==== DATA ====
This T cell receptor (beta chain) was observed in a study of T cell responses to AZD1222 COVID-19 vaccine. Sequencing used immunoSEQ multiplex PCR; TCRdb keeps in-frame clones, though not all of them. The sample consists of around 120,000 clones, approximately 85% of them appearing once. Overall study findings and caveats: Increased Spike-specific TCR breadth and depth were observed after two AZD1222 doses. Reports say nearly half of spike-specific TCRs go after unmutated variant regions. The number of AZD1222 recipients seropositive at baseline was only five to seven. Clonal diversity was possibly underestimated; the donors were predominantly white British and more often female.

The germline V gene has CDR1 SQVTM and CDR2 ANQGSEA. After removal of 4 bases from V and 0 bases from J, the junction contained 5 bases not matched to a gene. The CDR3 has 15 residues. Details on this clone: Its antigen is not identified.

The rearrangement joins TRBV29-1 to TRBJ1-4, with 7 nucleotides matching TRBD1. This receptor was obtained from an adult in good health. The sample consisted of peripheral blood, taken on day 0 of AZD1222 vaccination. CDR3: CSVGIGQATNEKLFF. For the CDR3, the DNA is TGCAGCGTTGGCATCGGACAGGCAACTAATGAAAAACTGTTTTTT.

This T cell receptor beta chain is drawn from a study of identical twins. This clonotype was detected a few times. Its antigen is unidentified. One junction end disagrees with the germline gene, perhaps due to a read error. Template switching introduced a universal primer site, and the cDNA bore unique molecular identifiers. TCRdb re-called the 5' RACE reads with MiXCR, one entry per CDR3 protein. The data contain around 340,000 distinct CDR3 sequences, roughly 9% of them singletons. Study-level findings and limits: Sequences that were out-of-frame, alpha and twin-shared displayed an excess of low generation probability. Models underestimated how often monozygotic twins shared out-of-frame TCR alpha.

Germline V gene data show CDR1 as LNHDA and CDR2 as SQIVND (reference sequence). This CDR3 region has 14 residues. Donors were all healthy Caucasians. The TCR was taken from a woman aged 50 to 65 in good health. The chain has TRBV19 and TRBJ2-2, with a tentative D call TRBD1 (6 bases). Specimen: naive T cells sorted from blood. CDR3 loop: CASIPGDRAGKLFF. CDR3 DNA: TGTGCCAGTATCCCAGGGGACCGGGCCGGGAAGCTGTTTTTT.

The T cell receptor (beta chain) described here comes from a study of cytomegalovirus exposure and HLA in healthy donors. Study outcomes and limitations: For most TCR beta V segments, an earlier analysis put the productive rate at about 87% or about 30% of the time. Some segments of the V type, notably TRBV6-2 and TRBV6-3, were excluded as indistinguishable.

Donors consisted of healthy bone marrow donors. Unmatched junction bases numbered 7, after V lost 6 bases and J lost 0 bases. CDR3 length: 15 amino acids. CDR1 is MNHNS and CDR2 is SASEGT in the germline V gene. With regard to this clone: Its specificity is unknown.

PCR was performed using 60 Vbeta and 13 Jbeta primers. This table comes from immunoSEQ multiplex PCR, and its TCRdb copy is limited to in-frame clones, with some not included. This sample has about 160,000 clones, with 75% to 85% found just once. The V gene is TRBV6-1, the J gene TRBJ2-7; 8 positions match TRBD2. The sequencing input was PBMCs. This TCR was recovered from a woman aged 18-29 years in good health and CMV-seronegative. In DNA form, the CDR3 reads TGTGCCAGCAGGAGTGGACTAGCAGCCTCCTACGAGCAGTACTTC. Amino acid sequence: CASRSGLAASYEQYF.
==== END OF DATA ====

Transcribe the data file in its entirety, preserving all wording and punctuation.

This T cell receptor (beta chain) was observed in a study of T cell responses to AZD1222 COVID-19 vaccine. Sequencing used immunoSEQ multiplex PCR; TCRdb keeps in-frame clones, though not all of them. The sample consists of around 120,000 clones, approximately 85% of them appearing once. Overall study findings and caveats: Increased Spike-specific TCR breadth and depth were observed after two AZD1222 doses. Reports say nearly half of spike-specific TCRs go after unmutated variant regions. The number of AZD1222 recipients seropositive at baseline was only five to seven. Clonal diversity was possibly underestimated; the donors were predominantly white British and more often female.

The germline V gene has CDR1 SQVTM and CDR2 ANQGSEA. After removal of 4 bases from V and 0 bases from J, the junction contained 5 bases not matched to a gene. The CDR3 has 15 residues. Details on this clone: Its antigen is not identified.

The rearrangement joins TRBV29-1 to TRBJ1-4, with 7 nucleotides matching TRBD1. This receptor was obtained from an adult in good health. The sample consisted of peripheral blood, taken on day 0 of AZD1222 vaccination. CDR3: CSVGIGQATNEKLFF. For the CDR3, the DNA is TGCAGCGTTGGCATCGGACAGGCAACTAATGAAAAACTGTTTTTT.

This T cell receptor beta chain is drawn from a study of identical twins. This clonotype was detected a few times. Its antigen is unidentified. One junction end disagrees with the germline gene, perhaps due to a read error. Template switching introduced a universal primer site, and the cDNA bore unique molecular identifiers. TCRdb re-called the 5' RACE reads with MiXCR, one entry per CDR3 protein. The data contain around 340,000 distinct CDR3 sequences, roughly 9% of them singletons. Study-level findings and limits: Sequences that were out-of-frame, alpha and twin-shared displayed an excess of low generation probability. Models underestimated how often monozygotic twins shared out-of-frame TCR alpha.

Germline V gene data show CDR1 as LNHDA and CDR2 as SQIVND (reference sequence). This CDR3 region has 14 residues. Donors were all healthy Caucasians. The TCR was taken from a woman aged 50 to 65 in good health. The chain has TRBV19 and TRBJ2-2, with a tentative D call TRBD1 (6 bases). Specimen: naive T cells sorted from blood. CDR3 loop: CASIPGDRAGKLFF. CDR3 DNA: TGTGCCAGTATCCCAGGGGACCGGGCCGGGAAGCTGTTTTTT.

The T cell receptor (beta chain) described here comes from a study of cytomegalovirus exposure and HLA in healthy donors. Study outcomes and limitations: For most TCR beta V segments, an earlier analysis put the productive rate at about 87% or about 30% of the time. Some segments of the V type, notably TRBV6-2 and TRBV6-3, were excluded as indistinguishable.

Donors consisted of healthy bone marrow donors. Unmatched junction bases numbered 7, after V lost 6 bases and J lost 0 bases. CDR3 length: 15 amino acids. CDR1 is MNHNS and CDR2 is SASEGT in the germline V gene. With regard to this clone: Its specificity is unknown.

PCR was performed using 60 Vbeta and 13 Jbeta primers. This table comes from immunoSEQ multiplex PCR, and its TCRdb copy is limited to in-frame clones, with some not included. This sample has about 160,000 clones, with 75% to 85% found just once. The V gene is TRBV6-1, the J gene TRBJ2-7; 8 positions match TRBD2. The sequencing input was PBMCs. This TCR was recovered from a woman aged 18-29 years in good health and CMV-seronegative. In DNA form, the CDR3 reads TGTGCCAGCAGGAGTGGACTAGCAGCCTCCTACGAGCAGTACTTC. Amino acid sequence: CASRSGLAASYEQYF.